There is room for a full length biography of Tilly Losch: she was a very accomplished  star of stage and film  in her time. Rumours circulate in USA. I am told that the references in the late Ann Marie Koller’s long dormant biography of Tilly are being updated by her daughter for publication before the year is up.

We’re aware of the phenomenon that is Downton Abbey, and the more recent book on Catherine written by the Countess of Carnarvon, how did that impact your project? Has it been a blessing or a curse?

Downton Abbey has shone a light on many forgotten stories from the past. But Downton is still essentially fiction.  It is an enjoyable romp.  The trouble with the tales outlined  in “ Real Downton Abbey” books  is that these are often just not a  full reflection on how it all was, that’s worse than fiction since the parts left out  are among the most  intriguing, albeit controversial and the family would rather these secrets weren’t disclosed . Those behind the  titles do NOT  offer the complete picture of  life stories of the Fifth and Sixth Earls and Countesses of Carnarvon.  My researches  on Almina and Catherine and Tilly ( and on the two Fourth Countesses  Lady Evelyn Stanhope and Elsie Howard ) and their husbands and families all predate Downton  and I have undoubtedly sold copies of my books on the back of Downton’s publicity machine and its great popularity.  My  take on the Carnarvons is  offered to readers in good faith, warts and all and not to cash in on a TV series.  I hope the legal deposit copies of my books ( and my working papers)  will  stand as a credible history of these people concerned long, long after Downton has ended its run.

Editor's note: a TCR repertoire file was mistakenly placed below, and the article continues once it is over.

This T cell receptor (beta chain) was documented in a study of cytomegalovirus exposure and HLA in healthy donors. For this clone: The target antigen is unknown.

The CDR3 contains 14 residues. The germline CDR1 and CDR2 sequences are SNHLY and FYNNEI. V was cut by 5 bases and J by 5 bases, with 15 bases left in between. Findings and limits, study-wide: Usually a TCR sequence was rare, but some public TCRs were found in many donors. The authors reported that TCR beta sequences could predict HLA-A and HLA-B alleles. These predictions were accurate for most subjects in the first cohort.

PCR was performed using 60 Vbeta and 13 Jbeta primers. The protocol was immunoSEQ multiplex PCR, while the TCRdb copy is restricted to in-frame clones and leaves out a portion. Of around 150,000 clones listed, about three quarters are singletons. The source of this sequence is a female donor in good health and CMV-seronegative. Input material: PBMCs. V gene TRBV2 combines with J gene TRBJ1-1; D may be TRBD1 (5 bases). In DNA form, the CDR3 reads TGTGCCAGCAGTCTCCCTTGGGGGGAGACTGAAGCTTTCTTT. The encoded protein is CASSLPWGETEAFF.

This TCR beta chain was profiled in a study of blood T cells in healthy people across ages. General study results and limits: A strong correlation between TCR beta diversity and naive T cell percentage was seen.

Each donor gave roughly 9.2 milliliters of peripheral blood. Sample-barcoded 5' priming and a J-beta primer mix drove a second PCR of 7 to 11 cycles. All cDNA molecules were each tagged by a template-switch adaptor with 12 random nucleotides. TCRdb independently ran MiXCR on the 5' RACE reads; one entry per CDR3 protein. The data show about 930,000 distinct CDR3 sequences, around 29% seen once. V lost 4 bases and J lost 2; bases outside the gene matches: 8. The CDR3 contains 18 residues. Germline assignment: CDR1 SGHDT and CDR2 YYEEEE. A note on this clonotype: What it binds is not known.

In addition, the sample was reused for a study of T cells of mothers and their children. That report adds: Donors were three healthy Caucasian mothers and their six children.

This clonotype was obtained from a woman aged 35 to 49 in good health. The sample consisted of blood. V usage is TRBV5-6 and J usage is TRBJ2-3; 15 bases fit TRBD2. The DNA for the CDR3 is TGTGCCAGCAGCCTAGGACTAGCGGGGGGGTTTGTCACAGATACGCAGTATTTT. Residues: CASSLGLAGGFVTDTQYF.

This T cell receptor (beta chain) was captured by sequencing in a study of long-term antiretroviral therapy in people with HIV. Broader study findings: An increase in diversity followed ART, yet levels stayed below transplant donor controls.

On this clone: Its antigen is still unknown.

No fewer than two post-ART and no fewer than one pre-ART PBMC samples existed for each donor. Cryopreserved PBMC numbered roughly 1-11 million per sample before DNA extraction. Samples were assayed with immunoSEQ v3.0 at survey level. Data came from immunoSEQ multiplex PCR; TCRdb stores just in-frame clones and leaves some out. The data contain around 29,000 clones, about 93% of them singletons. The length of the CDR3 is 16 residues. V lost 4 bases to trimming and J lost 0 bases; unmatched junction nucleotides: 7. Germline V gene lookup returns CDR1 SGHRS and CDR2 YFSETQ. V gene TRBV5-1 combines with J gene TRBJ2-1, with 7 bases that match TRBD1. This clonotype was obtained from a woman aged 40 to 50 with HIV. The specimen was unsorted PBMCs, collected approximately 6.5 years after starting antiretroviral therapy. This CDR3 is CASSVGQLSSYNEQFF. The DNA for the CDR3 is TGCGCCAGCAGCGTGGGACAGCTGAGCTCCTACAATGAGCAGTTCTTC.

Tillie’s name is always appearing in the endless volumes of Mitfordiana but if it weren’t for Downton do you feel the stories of these women would have otherwise been forgotten?

Tilly Losch  is enjoying a renaissance at present, not only because of Downton  The coverage given by Binghamton University in their Newsletter last summer and on their website  is certainly a Downton Abbey spin off.  But she is in the limelight again in her very own right. You can’t keep a girl like Tilly down.  Her famous Tanz der Hande ( Dance of the Hands , and can be see on You Tube )   together with many stunning  photographs of her early days dancing for the Max Reinhardt Company in her native Austria  is the subject of an exhibition currently running in Vienna  ( until 13 March, 2014  at the Bonartes Gallery ).  This  celebrates a notable period of pioneering dance history. The show has an enchanting catalogue of images of  this most stunning creature and her fellow dancer  Hedy Pfundmayr.  I’d love to see  the exhibition  staged  in London and in the USA.  Perhaps the Tate Gallery  or Barnes Museum in  Philadelphia ( or even Binghamton University ) who all  have examples of Tilly’s paintings ( Binghamton have many)   could think about its public appeal. Perhaps Highclere coffers could offer sponsorship for staging a celebration of Tilly,  the amazing dancing Countess of Carnarvon.